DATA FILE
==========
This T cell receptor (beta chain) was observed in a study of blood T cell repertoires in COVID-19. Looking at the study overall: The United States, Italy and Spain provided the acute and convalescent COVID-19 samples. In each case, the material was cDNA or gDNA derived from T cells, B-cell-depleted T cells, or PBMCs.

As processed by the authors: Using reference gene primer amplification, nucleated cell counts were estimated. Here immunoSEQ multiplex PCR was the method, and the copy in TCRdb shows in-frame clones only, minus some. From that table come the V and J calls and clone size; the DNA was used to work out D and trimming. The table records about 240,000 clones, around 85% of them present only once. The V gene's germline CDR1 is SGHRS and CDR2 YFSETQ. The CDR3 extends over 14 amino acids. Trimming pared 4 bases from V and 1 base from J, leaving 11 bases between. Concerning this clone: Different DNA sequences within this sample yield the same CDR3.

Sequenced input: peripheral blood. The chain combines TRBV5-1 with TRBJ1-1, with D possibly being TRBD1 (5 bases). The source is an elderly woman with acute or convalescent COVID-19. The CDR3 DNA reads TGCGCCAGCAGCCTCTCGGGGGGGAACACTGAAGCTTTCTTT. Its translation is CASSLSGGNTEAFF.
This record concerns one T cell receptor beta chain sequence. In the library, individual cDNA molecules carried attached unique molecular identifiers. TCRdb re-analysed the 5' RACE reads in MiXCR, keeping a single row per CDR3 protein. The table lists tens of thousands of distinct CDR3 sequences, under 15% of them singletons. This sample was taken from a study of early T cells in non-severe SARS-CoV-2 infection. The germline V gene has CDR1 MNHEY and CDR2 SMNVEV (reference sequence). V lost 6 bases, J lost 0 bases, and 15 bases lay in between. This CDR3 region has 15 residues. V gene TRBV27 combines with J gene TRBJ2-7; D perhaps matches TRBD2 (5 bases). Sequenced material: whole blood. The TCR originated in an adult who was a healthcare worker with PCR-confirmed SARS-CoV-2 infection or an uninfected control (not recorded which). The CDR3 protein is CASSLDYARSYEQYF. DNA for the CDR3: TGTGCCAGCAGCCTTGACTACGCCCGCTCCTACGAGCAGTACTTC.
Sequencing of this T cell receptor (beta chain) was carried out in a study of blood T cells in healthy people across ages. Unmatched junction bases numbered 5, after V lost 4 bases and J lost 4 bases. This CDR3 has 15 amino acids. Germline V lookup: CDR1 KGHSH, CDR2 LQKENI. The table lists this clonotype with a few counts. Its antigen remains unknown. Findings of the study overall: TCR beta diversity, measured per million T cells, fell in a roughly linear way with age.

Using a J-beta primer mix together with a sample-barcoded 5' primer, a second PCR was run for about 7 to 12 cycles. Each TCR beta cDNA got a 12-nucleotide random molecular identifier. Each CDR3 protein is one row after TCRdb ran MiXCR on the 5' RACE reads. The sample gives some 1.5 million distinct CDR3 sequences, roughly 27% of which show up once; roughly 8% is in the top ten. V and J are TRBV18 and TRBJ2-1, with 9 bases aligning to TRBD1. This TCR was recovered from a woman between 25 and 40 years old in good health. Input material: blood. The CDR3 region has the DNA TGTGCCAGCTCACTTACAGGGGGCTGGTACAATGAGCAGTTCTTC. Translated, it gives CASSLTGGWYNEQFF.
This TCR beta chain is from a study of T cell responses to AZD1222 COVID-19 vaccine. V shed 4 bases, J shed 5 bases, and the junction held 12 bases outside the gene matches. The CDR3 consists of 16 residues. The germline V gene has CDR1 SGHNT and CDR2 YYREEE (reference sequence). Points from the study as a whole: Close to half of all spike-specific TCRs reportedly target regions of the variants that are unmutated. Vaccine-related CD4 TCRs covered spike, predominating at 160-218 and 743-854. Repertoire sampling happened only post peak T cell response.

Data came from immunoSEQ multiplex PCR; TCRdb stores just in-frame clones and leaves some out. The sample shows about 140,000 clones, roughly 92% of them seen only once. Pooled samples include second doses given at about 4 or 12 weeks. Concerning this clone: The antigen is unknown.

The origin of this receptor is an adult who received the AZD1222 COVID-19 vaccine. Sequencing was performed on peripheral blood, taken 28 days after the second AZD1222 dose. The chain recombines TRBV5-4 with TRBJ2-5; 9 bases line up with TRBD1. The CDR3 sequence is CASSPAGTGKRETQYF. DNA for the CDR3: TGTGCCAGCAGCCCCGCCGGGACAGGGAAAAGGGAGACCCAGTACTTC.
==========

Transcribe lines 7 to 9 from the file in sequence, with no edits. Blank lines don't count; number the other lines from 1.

This TCR beta chain is from a study of T cell responses to AZD1222 COVID-19 vaccine. V shed 4 bases, J shed 5 bases, and the junction held 12 bases outside the gene matches. The CDR3 consists of 16 residues. The germline V gene has CDR1 SGHNT and CDR2 YYREEE (reference sequence). Points from the study as a whole: Close to half of all spike-specific TCRs reportedly target regions of the variants that are unmutated. Vaccine-related CD4 TCRs covered spike, predominating at 160-218 and 743-854. Repertoire sampling happened only post peak T cell response.

Data came from immunoSEQ multiplex PCR; TCRdb stores just in-frame clones and leaves some out. The sample shows about 140,000 clones, roughly 92% of them seen only once. Pooled samples include second doses given at about 4 or 12 weeks. Concerning this clone: The antigen is unknown.

The origin of this receptor is an adult who received the AZD1222 COVID-19 vaccine. Sequencing was performed on peripheral blood, taken 28 days after the second AZD1222 dose. The chain recombines TRBV5-4 with TRBJ2-5; 9 bases line up with TRBD1. The CDR3 sequence is CASSPAGTGKRETQYF. DNA for the CDR3: TGTGCCAGCAGCCCCGCCGGGACAGGGAAAAGGGAGACCCAGTACTTC.